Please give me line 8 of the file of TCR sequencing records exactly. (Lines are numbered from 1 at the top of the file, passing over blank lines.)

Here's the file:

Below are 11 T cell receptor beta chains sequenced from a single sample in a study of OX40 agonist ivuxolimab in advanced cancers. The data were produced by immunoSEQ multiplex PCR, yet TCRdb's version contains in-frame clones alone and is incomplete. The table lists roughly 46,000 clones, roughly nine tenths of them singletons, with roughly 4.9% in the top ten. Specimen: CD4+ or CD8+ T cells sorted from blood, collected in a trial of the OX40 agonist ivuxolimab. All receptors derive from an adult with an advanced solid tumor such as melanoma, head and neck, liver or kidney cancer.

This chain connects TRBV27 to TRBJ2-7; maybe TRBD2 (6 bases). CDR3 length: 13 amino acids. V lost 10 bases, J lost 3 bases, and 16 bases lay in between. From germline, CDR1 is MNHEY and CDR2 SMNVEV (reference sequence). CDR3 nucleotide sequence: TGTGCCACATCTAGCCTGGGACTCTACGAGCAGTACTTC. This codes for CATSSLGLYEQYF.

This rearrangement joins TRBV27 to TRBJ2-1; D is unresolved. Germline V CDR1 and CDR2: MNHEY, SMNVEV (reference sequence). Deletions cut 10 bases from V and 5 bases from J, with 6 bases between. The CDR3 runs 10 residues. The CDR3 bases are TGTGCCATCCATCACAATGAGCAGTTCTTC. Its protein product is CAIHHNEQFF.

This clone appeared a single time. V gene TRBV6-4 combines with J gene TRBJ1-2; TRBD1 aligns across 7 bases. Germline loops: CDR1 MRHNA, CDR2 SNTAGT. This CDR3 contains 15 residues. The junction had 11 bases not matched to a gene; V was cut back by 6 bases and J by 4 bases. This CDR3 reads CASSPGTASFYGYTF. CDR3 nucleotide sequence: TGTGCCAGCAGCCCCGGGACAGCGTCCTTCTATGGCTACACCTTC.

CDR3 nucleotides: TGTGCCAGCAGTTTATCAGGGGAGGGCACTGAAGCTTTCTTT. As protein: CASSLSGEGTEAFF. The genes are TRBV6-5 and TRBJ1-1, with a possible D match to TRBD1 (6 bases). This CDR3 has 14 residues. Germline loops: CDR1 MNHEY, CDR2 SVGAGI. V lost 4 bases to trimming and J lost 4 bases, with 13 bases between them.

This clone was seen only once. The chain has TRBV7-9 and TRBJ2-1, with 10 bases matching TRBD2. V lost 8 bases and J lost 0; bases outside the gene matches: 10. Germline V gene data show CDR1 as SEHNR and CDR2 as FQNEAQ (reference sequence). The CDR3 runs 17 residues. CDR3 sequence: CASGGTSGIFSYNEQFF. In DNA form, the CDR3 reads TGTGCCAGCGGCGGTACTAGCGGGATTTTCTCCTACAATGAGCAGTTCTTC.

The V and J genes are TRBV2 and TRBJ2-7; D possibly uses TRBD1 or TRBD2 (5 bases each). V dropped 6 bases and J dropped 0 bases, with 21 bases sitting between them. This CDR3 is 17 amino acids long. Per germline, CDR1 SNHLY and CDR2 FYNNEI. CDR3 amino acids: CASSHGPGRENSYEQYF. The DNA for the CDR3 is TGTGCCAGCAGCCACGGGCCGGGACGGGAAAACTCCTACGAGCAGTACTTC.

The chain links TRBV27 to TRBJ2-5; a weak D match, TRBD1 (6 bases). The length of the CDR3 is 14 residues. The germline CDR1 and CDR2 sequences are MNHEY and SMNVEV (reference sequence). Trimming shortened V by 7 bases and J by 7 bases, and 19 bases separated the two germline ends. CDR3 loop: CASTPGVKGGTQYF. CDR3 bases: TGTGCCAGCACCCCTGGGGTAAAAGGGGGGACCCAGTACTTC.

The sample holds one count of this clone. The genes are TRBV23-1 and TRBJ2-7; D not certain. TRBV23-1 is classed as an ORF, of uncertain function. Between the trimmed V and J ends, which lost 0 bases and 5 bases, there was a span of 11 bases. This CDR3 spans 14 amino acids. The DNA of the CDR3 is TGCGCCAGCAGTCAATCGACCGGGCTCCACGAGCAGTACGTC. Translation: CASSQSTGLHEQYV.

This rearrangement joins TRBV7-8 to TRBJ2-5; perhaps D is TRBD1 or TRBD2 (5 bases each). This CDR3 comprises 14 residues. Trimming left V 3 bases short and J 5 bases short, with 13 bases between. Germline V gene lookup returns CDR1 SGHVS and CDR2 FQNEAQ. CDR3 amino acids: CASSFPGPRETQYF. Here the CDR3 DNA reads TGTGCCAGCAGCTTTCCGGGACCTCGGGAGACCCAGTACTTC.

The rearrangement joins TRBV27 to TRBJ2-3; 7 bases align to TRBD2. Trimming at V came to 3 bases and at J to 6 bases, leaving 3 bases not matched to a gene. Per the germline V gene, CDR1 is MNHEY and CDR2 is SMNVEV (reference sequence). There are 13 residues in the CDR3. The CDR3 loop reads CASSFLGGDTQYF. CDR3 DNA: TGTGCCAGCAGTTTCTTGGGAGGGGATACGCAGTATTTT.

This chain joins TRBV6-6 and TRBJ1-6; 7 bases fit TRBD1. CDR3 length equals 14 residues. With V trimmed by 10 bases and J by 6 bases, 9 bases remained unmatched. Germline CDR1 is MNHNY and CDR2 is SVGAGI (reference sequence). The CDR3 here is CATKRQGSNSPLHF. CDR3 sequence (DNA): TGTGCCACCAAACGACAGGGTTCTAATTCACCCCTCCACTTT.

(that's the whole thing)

The chain links TRBV27 to TRBJ2-5; a weak D match, TRBD1 (6 bases). The length of the CDR3 is 14 residues. The germline CDR1 and CDR2 sequences are MNHEY and SMNVEV (reference sequence). Trimming shortened V by 7 bases and J by 7 bases, and 19 bases separated the two germline ends. CDR3 loop: CASTPGVKGGTQYF. CDR3 bases: TGTGCCAGCACCCCTGGGGTAAAAGGGGGGACCCAGTACTTC.